LEWISTON — The crowds arrived at Simard-Payne Memorial Park Sunday morning as the baskets were on their side and the balloons were being unfurled.

The roar of the propane burners could be heard and the balloons began to take shape in the brightening dawn. Passengers and pilots climbed into baskets amid the flashing of cameras and maneuvering of spectators against incoming trucks and vans.

By 6:16 a.m., the Androscoggin Balloon Adventures chase crew had assembled their aircraft and watched it drift away with their pilot, Jim Rodrigue, and four passengers.

Then the scramble began.

Passengers of the Tailwinds balloon get ready to take flight Sunday morning from Simard-Payne Memorial Park in Lewiston during the Great Falls Balloon Festival. In the basket, from left, are Taylor Hemenway, Jerry Callahan, Elaine Hemenway, and balloon pilot Jim Rodrigue. Sun Journal writer Joaquin Contreras, right, joins the chase crew. Andree Kehn/Sun Journal

Any remaining equipment was packed onto the company truck, a Chevy Silverado, and eyes were kept on the sky. The yellow balloon with a pattern of colored kites was steadily climbing and shrinking from view. Rodrigue has reached 4,000 feet on previous flights, though balloons on average tend to stay between 1,000 and 3,000 feet.

The truck lumbered through the parting crowd onto Lincoln Street and a stream of cars followed. Inside the truck, I asked if the pilot had a preferred spot to land.


“The ground,” said Tim Leeman, who, along with the driver — his mother Tracy — has worked with Androscoggin Balloon Adventures for 18 years.

The sky was alight with balloons soaring above the spectators, speckled like the dew on the grass beneath them.

It’s a task in itself just trying to keep tabs of the one you’re chasing. Pulled over on the shoulder, crew member Jim Bouyea and I have our heads out our windows in the back seat. The crew’s estimations on where Rodrigue will land change with the direction of the wind constantly pushing him.

The “Dazed and Confused” guitar solo on the radio only adds to the delirium.

We move from Lincoln Street to Lisbon Street, up Pine Street and onto Howe Street, 102.9 WBLM scoring our journey. In the Longley Campus parking lot, David Bowie’s “Fame” comes on and Tracy turns the dial up. It looks like the balloon is landing, making a slow descent behind the trees. In the passenger seat, Tim notes Rodrigue’s time in the air.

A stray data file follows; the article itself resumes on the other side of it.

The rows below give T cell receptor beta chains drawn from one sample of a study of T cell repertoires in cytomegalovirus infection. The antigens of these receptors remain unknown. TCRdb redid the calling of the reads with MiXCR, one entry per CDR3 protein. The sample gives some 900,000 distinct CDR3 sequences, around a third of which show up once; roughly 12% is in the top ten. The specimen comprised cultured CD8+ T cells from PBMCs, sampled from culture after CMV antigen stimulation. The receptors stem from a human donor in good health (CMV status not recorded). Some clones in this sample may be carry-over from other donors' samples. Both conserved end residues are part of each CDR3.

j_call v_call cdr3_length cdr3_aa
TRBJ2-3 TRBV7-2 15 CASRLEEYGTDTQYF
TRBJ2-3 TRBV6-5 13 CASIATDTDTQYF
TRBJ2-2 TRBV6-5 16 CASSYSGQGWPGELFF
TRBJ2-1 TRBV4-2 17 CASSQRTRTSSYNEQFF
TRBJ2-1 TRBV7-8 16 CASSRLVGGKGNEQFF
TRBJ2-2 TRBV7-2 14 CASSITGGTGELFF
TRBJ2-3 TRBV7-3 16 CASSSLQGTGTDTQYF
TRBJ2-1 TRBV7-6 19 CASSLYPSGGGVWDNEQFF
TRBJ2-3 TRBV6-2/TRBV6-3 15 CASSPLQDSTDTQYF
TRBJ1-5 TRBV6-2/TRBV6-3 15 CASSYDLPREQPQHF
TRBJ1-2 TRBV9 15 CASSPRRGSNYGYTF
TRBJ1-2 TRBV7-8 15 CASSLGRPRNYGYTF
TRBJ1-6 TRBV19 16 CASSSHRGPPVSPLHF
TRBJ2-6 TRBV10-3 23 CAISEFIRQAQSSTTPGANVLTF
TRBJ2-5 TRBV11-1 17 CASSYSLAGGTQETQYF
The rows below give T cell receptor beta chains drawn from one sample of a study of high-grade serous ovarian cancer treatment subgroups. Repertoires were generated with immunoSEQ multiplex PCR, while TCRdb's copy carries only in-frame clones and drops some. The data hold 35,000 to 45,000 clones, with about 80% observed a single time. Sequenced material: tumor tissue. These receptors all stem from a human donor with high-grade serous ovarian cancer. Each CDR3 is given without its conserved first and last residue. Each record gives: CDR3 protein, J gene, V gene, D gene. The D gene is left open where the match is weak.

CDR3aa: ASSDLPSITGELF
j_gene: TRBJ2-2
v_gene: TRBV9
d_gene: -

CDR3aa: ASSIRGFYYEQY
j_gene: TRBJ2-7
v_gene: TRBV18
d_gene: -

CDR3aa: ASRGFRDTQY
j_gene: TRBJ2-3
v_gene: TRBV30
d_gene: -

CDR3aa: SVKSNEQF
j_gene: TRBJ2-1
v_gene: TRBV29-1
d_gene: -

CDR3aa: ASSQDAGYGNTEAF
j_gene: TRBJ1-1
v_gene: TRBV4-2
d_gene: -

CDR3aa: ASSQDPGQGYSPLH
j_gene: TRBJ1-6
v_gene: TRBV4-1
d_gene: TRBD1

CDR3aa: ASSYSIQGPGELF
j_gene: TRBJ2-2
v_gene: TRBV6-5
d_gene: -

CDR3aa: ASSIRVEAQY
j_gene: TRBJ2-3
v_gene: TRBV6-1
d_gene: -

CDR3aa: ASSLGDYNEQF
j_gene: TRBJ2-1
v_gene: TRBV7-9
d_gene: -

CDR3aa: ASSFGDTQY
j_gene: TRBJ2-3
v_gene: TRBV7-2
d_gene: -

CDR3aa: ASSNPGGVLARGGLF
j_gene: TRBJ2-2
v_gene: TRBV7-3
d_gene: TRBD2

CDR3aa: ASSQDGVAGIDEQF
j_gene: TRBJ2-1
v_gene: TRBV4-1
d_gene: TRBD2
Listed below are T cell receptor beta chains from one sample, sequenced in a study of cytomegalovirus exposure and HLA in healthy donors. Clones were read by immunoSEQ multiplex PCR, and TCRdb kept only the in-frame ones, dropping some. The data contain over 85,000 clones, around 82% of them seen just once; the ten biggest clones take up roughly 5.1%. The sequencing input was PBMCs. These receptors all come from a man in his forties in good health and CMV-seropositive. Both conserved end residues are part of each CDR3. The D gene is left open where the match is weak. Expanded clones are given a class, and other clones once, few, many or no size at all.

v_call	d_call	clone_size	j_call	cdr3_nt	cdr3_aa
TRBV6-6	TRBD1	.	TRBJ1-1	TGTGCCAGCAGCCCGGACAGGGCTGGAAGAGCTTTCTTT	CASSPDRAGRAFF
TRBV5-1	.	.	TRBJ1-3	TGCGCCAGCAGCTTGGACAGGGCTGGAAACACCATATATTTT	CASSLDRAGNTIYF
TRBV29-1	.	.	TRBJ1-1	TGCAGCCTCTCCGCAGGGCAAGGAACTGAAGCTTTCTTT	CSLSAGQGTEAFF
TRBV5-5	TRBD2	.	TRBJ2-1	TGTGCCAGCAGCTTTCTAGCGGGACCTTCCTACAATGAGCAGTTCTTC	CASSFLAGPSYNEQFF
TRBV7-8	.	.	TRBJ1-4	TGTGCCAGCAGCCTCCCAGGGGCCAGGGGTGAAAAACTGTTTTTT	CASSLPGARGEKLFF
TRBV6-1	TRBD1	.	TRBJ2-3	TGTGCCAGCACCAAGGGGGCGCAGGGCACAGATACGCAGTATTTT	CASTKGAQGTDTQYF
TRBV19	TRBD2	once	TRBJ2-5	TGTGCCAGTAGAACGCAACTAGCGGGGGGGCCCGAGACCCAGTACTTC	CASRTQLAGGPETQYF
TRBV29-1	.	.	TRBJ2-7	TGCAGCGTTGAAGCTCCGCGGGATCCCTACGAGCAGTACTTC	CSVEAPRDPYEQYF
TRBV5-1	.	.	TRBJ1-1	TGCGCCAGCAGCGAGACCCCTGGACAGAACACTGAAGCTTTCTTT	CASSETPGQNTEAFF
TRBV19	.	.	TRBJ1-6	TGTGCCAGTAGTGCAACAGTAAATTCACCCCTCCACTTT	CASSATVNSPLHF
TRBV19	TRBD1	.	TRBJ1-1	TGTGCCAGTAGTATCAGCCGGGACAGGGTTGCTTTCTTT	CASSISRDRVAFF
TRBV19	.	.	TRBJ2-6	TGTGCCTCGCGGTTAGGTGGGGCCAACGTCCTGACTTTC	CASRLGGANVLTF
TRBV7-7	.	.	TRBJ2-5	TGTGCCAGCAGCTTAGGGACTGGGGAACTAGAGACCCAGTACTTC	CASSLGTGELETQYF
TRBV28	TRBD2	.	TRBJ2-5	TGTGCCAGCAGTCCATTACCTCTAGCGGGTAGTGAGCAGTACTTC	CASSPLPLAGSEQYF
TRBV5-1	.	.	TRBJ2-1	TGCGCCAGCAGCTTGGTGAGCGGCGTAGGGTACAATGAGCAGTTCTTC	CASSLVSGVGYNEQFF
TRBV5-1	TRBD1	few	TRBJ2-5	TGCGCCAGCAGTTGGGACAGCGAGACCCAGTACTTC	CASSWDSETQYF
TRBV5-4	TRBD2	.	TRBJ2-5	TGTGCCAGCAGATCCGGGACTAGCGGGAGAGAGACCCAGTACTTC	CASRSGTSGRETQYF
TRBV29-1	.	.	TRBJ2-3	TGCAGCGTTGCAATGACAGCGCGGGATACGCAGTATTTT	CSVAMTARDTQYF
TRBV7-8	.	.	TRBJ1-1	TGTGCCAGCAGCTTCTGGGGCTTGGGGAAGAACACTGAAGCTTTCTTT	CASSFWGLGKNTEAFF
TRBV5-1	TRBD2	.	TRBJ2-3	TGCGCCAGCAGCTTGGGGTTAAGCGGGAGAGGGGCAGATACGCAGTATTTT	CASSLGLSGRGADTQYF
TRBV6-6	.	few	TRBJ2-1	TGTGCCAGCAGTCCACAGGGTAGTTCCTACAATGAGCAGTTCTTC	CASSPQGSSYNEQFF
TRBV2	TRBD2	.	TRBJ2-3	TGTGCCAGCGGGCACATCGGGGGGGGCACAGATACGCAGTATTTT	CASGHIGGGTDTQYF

A ride in one of Rodrigue’s balloons goes between $225 and $250 per person for roughly an hour, just long enough to burn through about 2 1/2 tanks of propane, or 40 gallons, though it varies depending on factors such as temperature and the weight of the basket.


Jim Rodrigue, right, leads his crew Sunday packing up the Tailwinds balloon in the parking lot of the Lewiston Mall. Behind him from right are Barry Babcock, Tim Leeman and Jim Bouyea. Andree Kehn/Sun Journal

On Bartlett Street, we spot the balloon hanging low against a backdrop of streaks from planes and the fading silhouette of the crescent moon in the sky. At the right angle, there’s almost a total eclipse of the sun.

Heading toward Lewiston High School, we pass cars stopped in driveways and in parking lots watching the morning migration. The basket passes through some brush, taking with it what the crew calls “treetop bouquets,” or tree branches.

At Connors Elementary, the crew spills out from their cars only to watch the balloon pass over them toward the Lewiston Mall. Soon there’s a row of cars snaking down toward Bull Moose, where the basket slides precariously close to its roof.

“Jim, you better not hit that,” said Caden Babcock, a young crew member, to himself.

Jim does not hit it, and the balloon eases to the ground as softly as it took off. Passengers hoist themselves from the basket, triumphant and relieved to touch the ground once again.

“It was really nice. It was beautiful and peaceful,” said Taylor Hemenway of Sabattus, who marked her sixth hot air balloon voyage and was joined by her grandmother, Elaine.


After the balloon was rolled up and the basket was placed snug behind it in the bed of the truck, the celebration began. The morning sun shone bright like the orange juice in our glasses as the champagne was passed around and Rodrigue addressed the circle formed near the tailgate.

The symbolism of the celebration, according to Rodrigue’s speech, calls back the early voyages of the Montgolfier brothers, 18th-century French aviation pioneers and the inventors of the hot air balloon. They would place a bottle of the local vineyard and small animals in the basket during early flight experiments so farmers wouldn’t destroy it thinking it was extraterrestrial when it inevitably crash landed on their property. Today, it is in commemoration of a safe landing.

Jim Rodrigue shows off his tattooed back Sunday in the Lewiston Mall parking lot. Rodrigue estimates he has spent over 400 hours and $20,000 over the years on his tattoos, many of which are balloon themed. Andree Kehn/Sun Journal

Jim Rodrigue, the Illustrated Man, wears the icons of his trade on his sleeves — rather, on the legs of the epidermal collage of his passions. After nearly $20,000 and over 400 hours under the needle, Rodrigue has become the walking embodiment of the sci-fi canon. He is covered up to his wrists, ankles and the base of his neck in tattoos, a testament to his love of aviation and pop culture as well his endurance and family. Across his chest are portraits of his late father and brother, as well as his ailing mother.

“Pain becomes just a memory,” Rodrigue said.

Related Headlines

Comments are no longer available on this story